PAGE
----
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COX REPORT AND ITS IMPACT ON INDIAN SECURITY:

Paper No. 60

With the ongoing operations in Kargil, the focus of analysts in India has not yet  turned to the Cox report of USA.  But sooner or later, the report is likely to be analysed in the context of India's quest for a credible minimum deterrent against China.  Already some opinions are being expressed that in view of the changed situation where China has improved its nuclear capabilities and military technologies in a stunning manner by stealth, India's earlier position with regard to its promised adherence to the CTBT and willingness to enter into negotiations on FMCT should be re examined.  There is also a suggestion  that India should go for MIRVs and other advanced delivery systems. It is necessary therefore to make an objective review to see what the Cox report would actually mean to Indian security  and what steps should be taken to offset the advantage China has secured. 

Cox Report

The bipartisan congressional Cox committee of USA issued its long 872 page report on May 25, 1999, detailing the efforts made by China to acquire, through both legal and illegal means a wide range of U.S. commercial and military technology secrets.  The report points out that the "stolen information includes details of seven thermo nuclear war heads, including every currently deployed thermo nuclear warhead in the US ballistic arsenal." 

Some important points mentioned in the voluminous report are- 

 1.  China obtained classified design information on the most advance thermonuclear weapons of USA.  These "thefts" enabled China to design, develop and successfully test modern strategic nuclear weapons.  These include information on war heads W-88, W-87, W-78, W-76, W-70, W-62 and W-56.  Of these only W-70 and W-56 are not currently deployed.  The information thus obtained also relates to the "neutron bomb" which is yet to be deployed by any country.  Thus the report concludes, that China has leaped, in a handful of years, from the 1950s-era strategic nuclear capabilities to the more modern thermo nuclear weapons designs. 

 Of these, the most important one is the W-88- a miniaturized, tapered war head coupled to the D-5 submarine launched ballistic missiles carried by Trident submarine.  The new smaller, lighter warheads with an increased yield -to-weight ratio couldl be used in future for its mobile nuclear forces and also make it possible for China to deploy missiles with multiple reentry vehicles -MRVs or independently targetable MIRVs.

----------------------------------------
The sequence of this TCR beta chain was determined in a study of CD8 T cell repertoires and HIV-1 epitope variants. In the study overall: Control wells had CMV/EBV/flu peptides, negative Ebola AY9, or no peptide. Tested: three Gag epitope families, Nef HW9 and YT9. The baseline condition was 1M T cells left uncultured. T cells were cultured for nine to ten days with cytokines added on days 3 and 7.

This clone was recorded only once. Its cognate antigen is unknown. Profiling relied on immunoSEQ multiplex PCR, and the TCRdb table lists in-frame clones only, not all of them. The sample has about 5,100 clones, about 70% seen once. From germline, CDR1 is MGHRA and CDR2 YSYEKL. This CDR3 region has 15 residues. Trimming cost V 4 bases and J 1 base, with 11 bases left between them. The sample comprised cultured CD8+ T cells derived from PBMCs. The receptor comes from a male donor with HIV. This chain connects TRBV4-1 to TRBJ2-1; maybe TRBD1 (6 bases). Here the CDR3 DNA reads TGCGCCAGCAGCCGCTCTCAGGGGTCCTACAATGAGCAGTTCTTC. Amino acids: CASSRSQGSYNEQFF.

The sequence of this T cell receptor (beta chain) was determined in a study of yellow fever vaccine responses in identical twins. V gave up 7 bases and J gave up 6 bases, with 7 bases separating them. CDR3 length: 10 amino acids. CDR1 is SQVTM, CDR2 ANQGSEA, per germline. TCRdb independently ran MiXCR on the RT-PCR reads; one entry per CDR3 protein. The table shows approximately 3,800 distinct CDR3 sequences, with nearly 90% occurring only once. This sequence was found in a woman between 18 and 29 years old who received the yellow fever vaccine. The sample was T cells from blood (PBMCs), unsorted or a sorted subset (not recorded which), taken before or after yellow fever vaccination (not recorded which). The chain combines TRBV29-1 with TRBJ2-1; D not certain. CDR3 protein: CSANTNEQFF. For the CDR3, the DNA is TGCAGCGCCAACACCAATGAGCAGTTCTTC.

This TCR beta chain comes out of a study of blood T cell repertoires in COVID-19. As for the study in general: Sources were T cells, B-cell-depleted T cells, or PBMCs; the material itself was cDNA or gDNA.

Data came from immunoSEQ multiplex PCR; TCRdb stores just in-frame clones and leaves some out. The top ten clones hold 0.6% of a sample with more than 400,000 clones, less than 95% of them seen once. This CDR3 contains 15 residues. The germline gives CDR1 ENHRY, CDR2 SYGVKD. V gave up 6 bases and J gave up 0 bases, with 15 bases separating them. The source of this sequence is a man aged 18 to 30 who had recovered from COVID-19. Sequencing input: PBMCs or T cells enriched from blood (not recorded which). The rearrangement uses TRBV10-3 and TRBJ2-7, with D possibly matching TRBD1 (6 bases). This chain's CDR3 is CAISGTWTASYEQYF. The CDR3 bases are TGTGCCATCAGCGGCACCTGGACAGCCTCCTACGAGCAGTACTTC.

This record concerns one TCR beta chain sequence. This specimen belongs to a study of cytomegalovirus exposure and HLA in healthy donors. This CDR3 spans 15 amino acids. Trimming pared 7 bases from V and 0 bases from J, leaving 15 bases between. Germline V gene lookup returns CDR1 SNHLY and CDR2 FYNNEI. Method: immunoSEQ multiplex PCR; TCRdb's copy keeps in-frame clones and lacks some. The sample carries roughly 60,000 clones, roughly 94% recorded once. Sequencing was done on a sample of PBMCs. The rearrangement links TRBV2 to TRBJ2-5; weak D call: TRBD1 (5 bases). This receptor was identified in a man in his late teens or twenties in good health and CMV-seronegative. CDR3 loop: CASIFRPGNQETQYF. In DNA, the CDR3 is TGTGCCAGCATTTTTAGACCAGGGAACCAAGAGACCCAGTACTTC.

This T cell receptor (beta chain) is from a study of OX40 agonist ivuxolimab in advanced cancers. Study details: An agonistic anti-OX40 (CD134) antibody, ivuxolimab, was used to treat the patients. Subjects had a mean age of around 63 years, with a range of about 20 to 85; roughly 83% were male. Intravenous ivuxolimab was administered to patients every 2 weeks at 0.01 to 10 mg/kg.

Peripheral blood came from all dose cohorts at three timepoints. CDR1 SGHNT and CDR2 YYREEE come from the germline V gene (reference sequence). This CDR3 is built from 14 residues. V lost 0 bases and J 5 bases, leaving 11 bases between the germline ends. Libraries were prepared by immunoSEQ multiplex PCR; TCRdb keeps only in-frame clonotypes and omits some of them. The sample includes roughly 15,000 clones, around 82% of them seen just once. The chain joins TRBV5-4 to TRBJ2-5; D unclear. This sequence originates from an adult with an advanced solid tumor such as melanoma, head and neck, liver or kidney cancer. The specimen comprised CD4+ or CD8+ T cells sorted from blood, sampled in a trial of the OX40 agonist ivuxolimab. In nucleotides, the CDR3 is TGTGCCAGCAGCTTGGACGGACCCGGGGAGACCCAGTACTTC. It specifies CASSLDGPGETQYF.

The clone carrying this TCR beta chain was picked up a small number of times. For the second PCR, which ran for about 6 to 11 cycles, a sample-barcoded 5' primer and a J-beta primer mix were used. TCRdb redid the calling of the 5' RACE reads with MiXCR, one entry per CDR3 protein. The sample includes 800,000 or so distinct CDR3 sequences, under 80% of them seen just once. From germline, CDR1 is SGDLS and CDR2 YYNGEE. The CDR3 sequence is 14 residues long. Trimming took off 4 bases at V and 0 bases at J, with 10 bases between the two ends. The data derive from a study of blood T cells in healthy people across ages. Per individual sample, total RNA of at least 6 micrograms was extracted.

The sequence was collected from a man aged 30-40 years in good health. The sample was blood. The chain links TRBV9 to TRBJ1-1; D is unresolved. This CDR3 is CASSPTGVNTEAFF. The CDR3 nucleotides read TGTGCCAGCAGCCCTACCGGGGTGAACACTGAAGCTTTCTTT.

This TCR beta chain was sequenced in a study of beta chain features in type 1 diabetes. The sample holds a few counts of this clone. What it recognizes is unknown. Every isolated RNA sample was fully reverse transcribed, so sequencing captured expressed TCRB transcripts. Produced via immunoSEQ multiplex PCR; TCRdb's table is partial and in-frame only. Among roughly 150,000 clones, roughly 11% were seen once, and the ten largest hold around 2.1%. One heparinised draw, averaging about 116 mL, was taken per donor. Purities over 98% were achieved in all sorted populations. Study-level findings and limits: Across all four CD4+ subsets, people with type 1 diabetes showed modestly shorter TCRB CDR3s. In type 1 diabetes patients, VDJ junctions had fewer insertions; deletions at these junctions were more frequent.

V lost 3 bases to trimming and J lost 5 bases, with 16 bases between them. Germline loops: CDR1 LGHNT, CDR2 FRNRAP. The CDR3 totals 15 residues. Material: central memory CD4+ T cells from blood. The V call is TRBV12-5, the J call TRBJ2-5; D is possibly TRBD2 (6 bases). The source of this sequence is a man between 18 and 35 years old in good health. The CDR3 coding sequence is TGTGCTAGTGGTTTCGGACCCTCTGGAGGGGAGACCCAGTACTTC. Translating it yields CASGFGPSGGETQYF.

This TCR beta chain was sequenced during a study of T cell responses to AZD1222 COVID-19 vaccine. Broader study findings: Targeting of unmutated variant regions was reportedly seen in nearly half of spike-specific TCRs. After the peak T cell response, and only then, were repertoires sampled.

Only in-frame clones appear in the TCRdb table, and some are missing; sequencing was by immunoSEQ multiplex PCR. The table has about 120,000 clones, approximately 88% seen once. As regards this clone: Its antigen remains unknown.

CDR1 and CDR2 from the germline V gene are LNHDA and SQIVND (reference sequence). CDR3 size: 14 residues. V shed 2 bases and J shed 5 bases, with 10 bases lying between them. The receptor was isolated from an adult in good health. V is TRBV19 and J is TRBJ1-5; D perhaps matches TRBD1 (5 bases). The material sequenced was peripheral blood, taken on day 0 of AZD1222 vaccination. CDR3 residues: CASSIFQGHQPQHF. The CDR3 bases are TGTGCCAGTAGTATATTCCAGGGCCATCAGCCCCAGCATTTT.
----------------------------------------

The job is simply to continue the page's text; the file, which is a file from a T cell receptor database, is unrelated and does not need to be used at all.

China by obtaining nuclear test codes, computer models and data from the sensitive national laboratories could further accelerate its nuclear development.  Multiple reentry vehicles could also help in countering missile defences.  (This is significant as China while developing its own missile defences in addition to the S -300 PMU/V series purchased from Russia has accused Japan of acquiring anti missile defences- THAAD systems, causing instability in the region!) 

 2. China has stolen ballistic related technology which besides being of help in ICBMs could be directly applicable to M-9 (CSS-6), M-11 (CSS-X-7 ) and the CSS-8.  (China has provided entire production facility for the manufacture of M-11s besides transferring over 30 missiles with launchers to Pakistan).  

 3.  China  illegally obtained electro magnetic weapons technology which if developed could be used for space-based weapons to attack satellites and missiles. 

 4.  US satellite manufacturers transferred missile design information and know how to China which could help China in improving reliability of future ballistic missiles. This has provided China with improved capability for modern command and control and sophisticated intelligence collection. (This again is of significance to India as  in the Talbott- Jaswant Singh talks, the US side viewed with concern that development of civilian missile programme could have a bearing on the missile programme of DRDO in India.  US itself was unable to prevent transfer of military related technology to another country whereas in India the transfer, if at all to take place is within Indian establishments!) 

 In 1996, US companies Loral and Hughes provided know how to China to improve the design and reliability of the guidance system used in the PRC's Long March rocket without proper licence and thus violated export control laws.